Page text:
Étymol. et Hist. 1718 jeux «miser contre le banquier» intrans. (Ac.); 1831 trans. (Balzac, loc. cit.). Dér. (à l’aide de la dés. –er) de pont, forme anc. du part. passé masc. de pondre* (v. ponte1), propr. «poser, mettre»; cf. l’a. prov. ponher «poser» 1344 […]. Le lat. class. ponere connaît l’accept. «déposer (un enjeu)».

I was looking it up because of this passage in Alexander Veltman’s last novel, Счастье – несчастье [Good luck is bad luck] (1863):

Это былъ дѣйствительный статскій совѣтникъ и ордена Св. Анны кавалеръ, Андрей Павловичь, извѣстный только подъ именемъ и отечествомъ своимъ, всему нѣмецкому клубу, куда ежедневно являлся онъ въ извѣстный часъ, игралъ въ карты вплоть до штрафнаго часа, украшалъ рѣчь свою латинскими пословицами, требовалъ по окончаніи игры рюмку водки, котлету, стаканъ вина, и потомъ понтировалъ или ѣхалъ на ванькѣ обратно на квартиру.

It was Active State Councillor and holder of the Order of Saint Anna Andrei Pavlovich, known only by his given name and patronymic to the entire German club where he appeared every day at a certain hour, played cards up until the fine/penalty hour, embellished his speech with Latin proverbs, at the end of the game called for a glass of vodka, a cutlet, and a glass of wine, and then either punted or took a cab back to his apartment.

I was wondering what “punted” meant, and now I’m wondering how you can go on betting against the bank after the card game is over. I’m also wondering what the штрафной час ‘fine/penalty hour’ is (the time when players pay up, or when it’s illegal to keep playing?). If anyone can shed light on these matters, I will of course be grateful.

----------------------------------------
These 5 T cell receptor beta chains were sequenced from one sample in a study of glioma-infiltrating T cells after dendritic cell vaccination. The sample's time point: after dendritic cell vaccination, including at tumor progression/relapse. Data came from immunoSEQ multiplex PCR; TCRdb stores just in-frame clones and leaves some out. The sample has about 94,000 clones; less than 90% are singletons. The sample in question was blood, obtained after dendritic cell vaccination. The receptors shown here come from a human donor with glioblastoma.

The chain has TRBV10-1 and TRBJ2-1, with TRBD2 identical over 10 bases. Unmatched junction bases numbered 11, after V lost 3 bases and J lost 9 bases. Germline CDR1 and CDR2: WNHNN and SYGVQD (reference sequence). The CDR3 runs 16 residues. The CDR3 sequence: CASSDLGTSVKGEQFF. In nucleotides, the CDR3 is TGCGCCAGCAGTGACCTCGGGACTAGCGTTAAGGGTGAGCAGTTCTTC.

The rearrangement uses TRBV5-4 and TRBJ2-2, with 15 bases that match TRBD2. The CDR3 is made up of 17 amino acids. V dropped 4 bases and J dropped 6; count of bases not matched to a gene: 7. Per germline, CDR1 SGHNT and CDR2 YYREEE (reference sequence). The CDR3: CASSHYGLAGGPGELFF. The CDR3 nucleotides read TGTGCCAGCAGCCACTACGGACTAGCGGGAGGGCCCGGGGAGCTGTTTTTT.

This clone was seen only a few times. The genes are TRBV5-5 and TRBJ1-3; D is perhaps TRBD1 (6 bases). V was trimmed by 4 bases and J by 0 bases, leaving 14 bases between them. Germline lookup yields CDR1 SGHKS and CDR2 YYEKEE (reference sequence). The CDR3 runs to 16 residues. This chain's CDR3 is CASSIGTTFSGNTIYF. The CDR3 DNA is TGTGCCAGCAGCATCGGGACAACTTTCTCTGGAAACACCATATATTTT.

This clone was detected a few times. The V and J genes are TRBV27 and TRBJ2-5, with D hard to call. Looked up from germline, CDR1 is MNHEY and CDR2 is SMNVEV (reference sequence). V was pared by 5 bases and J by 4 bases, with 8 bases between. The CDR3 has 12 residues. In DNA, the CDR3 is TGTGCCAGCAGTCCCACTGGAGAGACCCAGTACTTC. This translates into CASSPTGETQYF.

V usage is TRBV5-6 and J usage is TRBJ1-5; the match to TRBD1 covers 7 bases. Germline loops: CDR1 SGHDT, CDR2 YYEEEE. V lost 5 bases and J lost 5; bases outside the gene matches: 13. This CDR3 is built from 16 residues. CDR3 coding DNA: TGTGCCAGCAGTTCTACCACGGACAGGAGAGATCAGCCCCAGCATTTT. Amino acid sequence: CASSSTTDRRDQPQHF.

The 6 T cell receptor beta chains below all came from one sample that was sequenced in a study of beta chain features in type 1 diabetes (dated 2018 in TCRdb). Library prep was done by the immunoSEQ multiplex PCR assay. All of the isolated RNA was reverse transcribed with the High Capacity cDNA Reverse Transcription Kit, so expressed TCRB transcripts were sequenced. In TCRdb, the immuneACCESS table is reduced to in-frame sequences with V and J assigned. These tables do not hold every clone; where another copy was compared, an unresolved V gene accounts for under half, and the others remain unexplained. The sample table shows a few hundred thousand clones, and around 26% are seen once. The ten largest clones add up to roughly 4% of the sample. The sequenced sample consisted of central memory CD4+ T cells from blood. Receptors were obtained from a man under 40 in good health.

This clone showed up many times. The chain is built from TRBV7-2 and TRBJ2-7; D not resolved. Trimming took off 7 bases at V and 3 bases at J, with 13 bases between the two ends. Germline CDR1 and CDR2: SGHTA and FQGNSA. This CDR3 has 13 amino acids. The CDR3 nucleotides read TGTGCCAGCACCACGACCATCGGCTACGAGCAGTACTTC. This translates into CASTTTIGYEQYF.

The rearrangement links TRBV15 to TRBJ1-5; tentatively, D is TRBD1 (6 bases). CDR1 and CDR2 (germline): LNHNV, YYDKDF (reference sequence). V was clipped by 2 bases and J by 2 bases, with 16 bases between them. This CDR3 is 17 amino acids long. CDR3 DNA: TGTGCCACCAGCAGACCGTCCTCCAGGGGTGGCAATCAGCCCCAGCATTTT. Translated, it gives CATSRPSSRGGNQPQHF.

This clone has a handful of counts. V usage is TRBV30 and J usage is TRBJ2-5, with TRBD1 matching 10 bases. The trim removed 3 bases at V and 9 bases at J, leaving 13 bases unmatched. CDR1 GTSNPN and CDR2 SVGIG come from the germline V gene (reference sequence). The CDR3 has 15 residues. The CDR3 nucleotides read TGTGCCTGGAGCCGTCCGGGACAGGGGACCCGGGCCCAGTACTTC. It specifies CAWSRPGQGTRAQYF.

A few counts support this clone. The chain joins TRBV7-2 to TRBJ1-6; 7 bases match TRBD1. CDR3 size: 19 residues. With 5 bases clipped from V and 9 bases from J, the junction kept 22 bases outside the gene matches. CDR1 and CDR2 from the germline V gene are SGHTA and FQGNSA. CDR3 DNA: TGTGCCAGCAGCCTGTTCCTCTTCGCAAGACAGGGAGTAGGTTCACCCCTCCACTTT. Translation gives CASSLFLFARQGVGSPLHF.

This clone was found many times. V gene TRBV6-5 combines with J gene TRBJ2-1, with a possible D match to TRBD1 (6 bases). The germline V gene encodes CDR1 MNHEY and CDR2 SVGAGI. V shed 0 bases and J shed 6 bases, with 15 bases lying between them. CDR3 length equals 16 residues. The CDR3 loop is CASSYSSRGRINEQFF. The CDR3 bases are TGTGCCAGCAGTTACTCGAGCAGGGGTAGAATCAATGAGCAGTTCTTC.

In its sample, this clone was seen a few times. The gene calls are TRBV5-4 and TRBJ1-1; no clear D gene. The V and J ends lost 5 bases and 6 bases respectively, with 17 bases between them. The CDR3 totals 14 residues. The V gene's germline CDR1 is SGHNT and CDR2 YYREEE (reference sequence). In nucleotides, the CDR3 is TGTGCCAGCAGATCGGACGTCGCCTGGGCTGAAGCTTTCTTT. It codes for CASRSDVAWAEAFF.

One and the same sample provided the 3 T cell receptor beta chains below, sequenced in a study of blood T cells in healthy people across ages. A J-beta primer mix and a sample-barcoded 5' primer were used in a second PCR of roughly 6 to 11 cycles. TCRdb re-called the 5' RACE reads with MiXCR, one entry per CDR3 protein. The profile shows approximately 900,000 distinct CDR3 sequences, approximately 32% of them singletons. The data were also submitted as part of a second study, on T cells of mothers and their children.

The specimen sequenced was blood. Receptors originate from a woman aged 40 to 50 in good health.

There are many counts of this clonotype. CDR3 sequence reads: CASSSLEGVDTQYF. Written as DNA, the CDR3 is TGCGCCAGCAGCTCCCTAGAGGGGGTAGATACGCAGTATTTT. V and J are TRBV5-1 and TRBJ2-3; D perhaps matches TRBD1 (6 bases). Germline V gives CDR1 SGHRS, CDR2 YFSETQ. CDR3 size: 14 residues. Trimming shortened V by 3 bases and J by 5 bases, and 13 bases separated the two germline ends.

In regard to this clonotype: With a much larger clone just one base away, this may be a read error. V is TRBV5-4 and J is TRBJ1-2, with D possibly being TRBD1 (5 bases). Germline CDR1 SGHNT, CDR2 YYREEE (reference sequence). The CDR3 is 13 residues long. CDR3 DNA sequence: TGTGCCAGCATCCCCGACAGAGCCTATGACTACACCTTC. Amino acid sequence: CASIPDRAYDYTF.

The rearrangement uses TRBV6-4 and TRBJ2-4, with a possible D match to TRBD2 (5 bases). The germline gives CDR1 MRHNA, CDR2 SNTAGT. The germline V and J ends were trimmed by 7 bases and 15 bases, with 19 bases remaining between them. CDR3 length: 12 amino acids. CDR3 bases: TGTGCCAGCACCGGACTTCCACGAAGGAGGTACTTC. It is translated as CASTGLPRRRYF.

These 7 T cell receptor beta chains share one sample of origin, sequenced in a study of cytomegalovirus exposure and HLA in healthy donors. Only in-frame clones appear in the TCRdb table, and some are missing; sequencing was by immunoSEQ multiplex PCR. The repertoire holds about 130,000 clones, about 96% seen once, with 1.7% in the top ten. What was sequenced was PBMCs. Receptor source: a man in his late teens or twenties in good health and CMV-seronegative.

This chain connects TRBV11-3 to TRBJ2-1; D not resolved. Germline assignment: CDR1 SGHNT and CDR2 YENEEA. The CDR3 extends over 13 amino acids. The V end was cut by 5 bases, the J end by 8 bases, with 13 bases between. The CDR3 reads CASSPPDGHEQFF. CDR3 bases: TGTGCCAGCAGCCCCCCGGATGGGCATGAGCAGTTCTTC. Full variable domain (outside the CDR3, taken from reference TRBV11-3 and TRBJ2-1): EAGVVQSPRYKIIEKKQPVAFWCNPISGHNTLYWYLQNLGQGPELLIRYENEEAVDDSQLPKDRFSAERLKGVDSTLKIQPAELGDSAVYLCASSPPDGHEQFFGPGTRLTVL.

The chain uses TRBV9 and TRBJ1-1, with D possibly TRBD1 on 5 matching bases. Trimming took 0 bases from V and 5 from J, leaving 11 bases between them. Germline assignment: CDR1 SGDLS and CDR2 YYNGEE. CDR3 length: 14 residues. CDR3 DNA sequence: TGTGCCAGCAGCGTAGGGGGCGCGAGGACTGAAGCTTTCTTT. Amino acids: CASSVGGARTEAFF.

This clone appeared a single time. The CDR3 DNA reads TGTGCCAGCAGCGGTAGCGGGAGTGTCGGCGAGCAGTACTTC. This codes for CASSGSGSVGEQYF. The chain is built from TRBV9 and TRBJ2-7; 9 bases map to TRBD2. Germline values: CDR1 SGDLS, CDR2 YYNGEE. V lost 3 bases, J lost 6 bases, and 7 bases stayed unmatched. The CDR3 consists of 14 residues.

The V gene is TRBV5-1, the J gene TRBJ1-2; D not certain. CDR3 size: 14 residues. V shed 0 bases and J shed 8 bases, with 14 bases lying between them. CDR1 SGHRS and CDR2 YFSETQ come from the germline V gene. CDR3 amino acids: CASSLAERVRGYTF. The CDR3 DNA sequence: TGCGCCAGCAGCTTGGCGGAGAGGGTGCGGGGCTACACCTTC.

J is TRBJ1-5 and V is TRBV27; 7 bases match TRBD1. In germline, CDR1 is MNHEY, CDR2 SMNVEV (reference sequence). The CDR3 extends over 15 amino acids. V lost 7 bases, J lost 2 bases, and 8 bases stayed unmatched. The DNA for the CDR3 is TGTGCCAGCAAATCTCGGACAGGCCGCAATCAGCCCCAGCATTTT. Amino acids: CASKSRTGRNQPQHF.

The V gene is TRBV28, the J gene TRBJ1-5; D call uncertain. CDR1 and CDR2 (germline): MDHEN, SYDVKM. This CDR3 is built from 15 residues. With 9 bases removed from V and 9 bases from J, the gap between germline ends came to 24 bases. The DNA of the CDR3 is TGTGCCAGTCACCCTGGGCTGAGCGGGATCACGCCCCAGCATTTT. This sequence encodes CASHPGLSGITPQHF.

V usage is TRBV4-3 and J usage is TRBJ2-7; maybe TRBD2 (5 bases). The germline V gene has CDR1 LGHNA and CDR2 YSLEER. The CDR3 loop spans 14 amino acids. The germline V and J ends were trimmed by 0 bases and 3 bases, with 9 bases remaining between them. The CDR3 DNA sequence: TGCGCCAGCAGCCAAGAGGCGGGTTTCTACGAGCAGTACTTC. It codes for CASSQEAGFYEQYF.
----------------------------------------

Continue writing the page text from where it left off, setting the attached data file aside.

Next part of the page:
GTAGE: The Tsipras Edition.

A few months ago I reported on the return of Nick Nicholas to blogging; he’s been doing great stuff ever since, and it’s high time I posted about some of it. I’ll start with his delightful posts titled “GTAGE: The Tsipras Edition”: Part #1, Part #2. He takes “comically literal translations of Greek into English” and explains how they work, beginning with a Facebook meme: “Years and Zamania i have to come to America. Last time i was here i saw the Christ soldier…” Nick goes into detail about each element:

Greek has plenty of loans from Turkish […] zaman is also such a word. In Turkish it means “time, period”, and it derives from Persian zamān. If you google, you’ll see that it used to be used somewhat more widely; e.g. μια φορά κι ένα ζαμάνι “at one time and one zaman” = “once upon a time” (the only expression now is μια φορά κι έναν καιρό “at one time and one season”); or the Cretan folk song ζαμάνια το ’χα να σε δω “it’s been zamans since I’ve seen you.” (2:06 of the recording by Nikos Xilouris .) Even when it was used more widely, it would be paired with a Greek word: μια φορά κι ένα ζαμάνι, where ζαμάνι has been replaced by καιρός; and in Xilouris’ folk song, it’s paired with καιρός itself […] Now zaman survives in only one fixed expression, which again pairs it with an equivalent Greek word: χρόνια και ζαμάνια έχω να Χ, “I have years and zamans to X” = “it’s been ages since I’ve X.” The object years and zamans has been fronted before the verb, for emphasis; it adds to the emphasis already provided by the repetition in “years and zamans”.